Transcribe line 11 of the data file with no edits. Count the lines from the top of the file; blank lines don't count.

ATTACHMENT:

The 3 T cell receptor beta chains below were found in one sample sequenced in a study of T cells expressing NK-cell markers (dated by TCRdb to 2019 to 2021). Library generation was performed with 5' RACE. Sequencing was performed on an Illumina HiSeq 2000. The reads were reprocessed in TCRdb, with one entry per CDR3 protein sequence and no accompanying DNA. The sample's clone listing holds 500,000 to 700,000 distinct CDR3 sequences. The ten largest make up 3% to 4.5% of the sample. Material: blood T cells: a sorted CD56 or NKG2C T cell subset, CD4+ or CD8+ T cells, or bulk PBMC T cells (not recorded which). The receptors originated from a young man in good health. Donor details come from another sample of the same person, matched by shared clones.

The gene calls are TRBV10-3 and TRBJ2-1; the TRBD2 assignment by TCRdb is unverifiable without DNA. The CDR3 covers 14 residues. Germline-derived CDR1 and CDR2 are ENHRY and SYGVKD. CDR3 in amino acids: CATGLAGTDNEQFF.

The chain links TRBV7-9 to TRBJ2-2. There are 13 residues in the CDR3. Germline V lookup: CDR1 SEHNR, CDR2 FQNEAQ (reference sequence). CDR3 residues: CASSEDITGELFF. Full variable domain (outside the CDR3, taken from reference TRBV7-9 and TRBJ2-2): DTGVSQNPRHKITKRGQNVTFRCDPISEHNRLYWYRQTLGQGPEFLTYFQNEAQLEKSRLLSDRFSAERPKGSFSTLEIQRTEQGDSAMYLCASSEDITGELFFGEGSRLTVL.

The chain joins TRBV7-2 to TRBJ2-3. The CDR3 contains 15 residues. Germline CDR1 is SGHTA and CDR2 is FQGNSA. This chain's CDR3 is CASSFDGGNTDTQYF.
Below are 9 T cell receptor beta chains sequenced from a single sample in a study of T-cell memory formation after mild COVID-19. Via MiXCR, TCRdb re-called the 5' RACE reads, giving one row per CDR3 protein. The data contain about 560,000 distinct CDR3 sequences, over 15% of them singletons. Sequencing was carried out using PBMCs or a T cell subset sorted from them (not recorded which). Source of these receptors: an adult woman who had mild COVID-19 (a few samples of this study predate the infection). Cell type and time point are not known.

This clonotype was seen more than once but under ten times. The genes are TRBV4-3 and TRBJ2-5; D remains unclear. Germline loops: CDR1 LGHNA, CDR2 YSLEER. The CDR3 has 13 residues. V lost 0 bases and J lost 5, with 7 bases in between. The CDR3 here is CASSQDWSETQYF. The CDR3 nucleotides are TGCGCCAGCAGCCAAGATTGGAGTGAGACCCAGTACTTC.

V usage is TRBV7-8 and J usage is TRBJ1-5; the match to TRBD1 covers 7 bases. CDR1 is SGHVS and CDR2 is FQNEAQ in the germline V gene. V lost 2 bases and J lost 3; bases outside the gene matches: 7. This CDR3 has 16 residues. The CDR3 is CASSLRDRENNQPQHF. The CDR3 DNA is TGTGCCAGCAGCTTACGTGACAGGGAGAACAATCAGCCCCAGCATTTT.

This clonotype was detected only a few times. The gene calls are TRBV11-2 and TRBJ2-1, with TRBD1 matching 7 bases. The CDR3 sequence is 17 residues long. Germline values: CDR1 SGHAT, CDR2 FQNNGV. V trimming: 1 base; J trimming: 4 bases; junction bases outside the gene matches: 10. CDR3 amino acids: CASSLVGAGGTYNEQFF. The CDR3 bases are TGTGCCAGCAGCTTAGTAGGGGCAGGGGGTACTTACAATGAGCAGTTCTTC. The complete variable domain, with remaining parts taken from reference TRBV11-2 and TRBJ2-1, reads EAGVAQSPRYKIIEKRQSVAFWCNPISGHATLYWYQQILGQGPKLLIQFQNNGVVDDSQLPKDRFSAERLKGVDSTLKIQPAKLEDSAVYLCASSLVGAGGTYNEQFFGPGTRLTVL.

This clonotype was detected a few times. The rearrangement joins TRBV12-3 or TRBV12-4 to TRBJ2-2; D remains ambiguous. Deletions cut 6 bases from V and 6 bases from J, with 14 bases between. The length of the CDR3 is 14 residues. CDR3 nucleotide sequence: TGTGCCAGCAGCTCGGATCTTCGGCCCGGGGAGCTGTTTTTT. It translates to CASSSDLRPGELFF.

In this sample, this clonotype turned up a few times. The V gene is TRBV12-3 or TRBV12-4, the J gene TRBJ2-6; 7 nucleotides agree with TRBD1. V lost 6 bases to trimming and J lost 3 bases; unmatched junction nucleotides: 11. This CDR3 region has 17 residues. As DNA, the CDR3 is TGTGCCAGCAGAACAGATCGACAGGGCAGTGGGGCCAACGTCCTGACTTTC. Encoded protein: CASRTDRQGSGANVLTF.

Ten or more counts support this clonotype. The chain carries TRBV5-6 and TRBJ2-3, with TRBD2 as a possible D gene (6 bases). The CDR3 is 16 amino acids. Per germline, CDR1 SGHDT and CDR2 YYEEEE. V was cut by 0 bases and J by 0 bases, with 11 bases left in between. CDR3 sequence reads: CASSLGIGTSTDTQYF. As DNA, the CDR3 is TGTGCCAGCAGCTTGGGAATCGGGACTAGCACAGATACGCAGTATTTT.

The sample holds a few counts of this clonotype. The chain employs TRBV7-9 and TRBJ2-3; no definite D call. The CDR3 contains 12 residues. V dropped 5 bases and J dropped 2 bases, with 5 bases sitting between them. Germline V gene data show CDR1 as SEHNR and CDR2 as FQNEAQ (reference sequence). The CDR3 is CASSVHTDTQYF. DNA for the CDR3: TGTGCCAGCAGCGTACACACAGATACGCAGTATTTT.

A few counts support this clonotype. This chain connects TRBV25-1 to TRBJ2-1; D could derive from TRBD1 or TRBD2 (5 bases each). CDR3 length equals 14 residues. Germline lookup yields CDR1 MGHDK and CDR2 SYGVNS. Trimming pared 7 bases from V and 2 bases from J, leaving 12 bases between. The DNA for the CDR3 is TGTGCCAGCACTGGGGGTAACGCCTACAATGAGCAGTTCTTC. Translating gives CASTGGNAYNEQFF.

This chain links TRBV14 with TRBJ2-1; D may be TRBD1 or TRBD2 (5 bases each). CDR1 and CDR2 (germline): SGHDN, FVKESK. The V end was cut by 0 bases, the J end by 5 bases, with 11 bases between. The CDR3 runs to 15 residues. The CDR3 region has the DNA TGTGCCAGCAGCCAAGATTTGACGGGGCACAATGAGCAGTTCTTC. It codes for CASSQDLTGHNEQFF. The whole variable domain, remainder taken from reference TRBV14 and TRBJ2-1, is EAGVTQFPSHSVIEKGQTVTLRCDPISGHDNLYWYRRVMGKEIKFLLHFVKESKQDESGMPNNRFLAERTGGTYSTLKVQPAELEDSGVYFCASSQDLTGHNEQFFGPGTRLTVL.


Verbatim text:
Ten or more counts support this clonotype. The chain carries TRBV5-6 and TRBJ2-3, with TRBD2 as a possible D gene (6 bases). The CDR3 is 16 amino acids. Per germline, CDR1 SGHDT and CDR2 YYEEEE. V was cut by 0 bases and J by 0 bases, with 11 bases left in between. CDR3 sequence reads: CASSLGIGTSTDTQYF. As DNA, the CDR3 is TGTGCCAGCAGCTTGGGAATCGGGACTAGCACAGATACGCAGTATTTT.